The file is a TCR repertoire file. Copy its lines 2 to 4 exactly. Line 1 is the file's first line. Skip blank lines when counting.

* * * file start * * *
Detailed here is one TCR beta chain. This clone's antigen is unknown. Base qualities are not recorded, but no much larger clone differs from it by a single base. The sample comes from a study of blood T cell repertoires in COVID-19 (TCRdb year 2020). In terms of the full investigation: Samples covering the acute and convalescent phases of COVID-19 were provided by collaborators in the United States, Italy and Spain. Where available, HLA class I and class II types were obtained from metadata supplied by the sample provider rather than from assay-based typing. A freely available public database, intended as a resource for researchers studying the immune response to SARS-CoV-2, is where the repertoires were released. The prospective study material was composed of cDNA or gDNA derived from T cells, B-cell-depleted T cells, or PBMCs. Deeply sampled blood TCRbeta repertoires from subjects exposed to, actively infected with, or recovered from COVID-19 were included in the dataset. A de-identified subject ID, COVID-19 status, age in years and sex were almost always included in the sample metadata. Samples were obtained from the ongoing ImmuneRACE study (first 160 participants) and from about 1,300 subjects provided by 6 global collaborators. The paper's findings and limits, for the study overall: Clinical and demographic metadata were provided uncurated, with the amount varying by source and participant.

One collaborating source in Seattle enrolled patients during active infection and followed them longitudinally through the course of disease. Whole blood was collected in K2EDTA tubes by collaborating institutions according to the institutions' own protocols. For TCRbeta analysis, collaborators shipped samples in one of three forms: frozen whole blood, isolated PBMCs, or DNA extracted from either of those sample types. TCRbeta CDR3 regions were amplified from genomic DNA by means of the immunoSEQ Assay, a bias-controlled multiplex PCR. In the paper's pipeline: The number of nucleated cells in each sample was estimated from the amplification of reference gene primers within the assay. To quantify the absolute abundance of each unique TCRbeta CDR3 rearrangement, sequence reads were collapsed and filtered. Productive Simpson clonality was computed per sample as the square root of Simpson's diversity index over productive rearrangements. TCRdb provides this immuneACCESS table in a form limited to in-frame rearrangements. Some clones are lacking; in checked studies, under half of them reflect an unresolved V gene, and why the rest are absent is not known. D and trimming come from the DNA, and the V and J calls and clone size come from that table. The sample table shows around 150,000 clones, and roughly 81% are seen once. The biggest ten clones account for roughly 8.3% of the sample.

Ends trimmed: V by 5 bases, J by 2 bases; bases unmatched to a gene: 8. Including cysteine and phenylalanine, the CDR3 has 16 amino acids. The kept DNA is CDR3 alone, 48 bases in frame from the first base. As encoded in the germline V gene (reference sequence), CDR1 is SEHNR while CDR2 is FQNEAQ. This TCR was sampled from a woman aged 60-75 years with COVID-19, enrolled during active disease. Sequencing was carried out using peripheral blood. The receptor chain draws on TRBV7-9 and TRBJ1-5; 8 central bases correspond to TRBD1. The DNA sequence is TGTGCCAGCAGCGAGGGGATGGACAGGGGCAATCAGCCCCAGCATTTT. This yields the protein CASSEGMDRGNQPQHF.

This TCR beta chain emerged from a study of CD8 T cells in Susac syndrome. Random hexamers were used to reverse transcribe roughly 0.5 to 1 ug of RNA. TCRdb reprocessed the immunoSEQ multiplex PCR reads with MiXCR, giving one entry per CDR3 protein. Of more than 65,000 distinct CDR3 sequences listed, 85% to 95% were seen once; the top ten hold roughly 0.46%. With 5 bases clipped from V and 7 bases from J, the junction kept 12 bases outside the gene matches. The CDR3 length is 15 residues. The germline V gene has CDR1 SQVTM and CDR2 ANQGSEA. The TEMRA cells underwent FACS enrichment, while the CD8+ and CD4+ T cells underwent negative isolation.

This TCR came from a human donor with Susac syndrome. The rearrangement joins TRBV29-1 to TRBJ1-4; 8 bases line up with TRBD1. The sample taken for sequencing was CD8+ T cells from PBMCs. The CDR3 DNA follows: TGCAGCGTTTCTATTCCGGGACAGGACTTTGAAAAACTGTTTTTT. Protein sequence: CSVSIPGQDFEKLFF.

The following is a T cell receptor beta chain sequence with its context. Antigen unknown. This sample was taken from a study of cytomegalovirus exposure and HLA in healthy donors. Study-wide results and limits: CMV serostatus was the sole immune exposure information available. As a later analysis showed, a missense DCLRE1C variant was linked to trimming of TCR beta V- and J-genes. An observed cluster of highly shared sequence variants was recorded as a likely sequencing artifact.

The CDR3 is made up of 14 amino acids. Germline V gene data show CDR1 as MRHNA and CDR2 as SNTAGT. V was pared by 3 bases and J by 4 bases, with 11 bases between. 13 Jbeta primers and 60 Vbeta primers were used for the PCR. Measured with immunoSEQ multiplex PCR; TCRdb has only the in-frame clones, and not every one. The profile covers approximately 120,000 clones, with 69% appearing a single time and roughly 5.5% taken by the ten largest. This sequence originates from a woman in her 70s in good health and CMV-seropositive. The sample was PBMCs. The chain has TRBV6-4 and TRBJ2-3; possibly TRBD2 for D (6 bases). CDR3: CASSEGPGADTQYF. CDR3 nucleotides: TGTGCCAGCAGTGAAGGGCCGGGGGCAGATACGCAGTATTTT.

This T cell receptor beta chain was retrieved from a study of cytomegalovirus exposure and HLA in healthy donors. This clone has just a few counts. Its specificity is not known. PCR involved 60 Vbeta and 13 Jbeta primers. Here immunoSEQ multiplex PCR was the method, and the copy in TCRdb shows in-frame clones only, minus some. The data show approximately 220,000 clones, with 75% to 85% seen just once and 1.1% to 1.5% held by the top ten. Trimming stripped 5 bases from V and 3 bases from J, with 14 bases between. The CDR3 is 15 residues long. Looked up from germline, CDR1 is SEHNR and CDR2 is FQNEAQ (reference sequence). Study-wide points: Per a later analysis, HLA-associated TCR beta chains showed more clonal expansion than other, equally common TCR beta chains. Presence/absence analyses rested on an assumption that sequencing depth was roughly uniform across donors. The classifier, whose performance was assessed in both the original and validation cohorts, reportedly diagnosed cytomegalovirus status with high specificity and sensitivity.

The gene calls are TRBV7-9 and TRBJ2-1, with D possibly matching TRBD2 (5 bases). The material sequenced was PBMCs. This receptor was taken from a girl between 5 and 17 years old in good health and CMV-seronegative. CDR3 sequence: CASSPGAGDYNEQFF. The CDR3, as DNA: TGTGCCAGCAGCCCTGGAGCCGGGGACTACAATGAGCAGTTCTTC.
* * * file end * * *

One collaborating source in Seattle enrolled patients during active infection and followed them longitudinally through the course of disease. Whole blood was collected in K2EDTA tubes by collaborating institutions according to the institutions' own protocols. For TCRbeta analysis, collaborators shipped samples in one of three forms: frozen whole blood, isolated PBMCs, or DNA extracted from either of those sample types. TCRbeta CDR3 regions were amplified from genomic DNA by means of the immunoSEQ Assay, a bias-controlled multiplex PCR. In the paper's pipeline: The number of nucleated cells in each sample was estimated from the amplification of reference gene primers within the assay. To quantify the absolute abundance of each unique TCRbeta CDR3 rearrangement, sequence reads were collapsed and filtered. Productive Simpson clonality was computed per sample as the square root of Simpson's diversity index over productive rearrangements. TCRdb provides this immuneACCESS table in a form limited to in-frame rearrangements. Some clones are lacking; in checked studies, under half of them reflect an unresolved V gene, and why the rest are absent is not known. D and trimming come from the DNA, and the V and J calls and clone size come from that table. The sample table shows around 150,000 clones, and roughly 81% are seen once. The biggest ten clones account for roughly 8.3% of the sample.

Ends trimmed: V by 5 bases, J by 2 bases; bases unmatched to a gene: 8. Including cysteine and phenylalanine, the CDR3 has 16 amino acids. The kept DNA is CDR3 alone, 48 bases in frame from the first base. As encoded in the germline V gene (reference sequence), CDR1 is SEHNR while CDR2 is FQNEAQ. This TCR was sampled from a woman aged 60-75 years with COVID-19, enrolled during active disease. Sequencing was carried out using peripheral blood. The receptor chain draws on TRBV7-9 and TRBJ1-5; 8 central bases correspond to TRBD1. The DNA sequence is TGTGCCAGCAGCGAGGGGATGGACAGGGGCAATCAGCCCCAGCATTTT. This yields the protein CASSEGMDRGNQPQHF.

This TCR beta chain emerged from a study of CD8 T cells in Susac syndrome. Random hexamers were used to reverse transcribe roughly 0.5 to 1 ug of RNA. TCRdb reprocessed the immunoSEQ multiplex PCR reads with MiXCR, giving one entry per CDR3 protein. Of more than 65,000 distinct CDR3 sequences listed, 85% to 95% were seen once; the top ten hold roughly 0.46%. With 5 bases clipped from V and 7 bases from J, the junction kept 12 bases outside the gene matches. The CDR3 length is 15 residues. The germline V gene has CDR1 SQVTM and CDR2 ANQGSEA. The TEMRA cells underwent FACS enrichment, while the CD8+ and CD4+ T cells underwent negative isolation.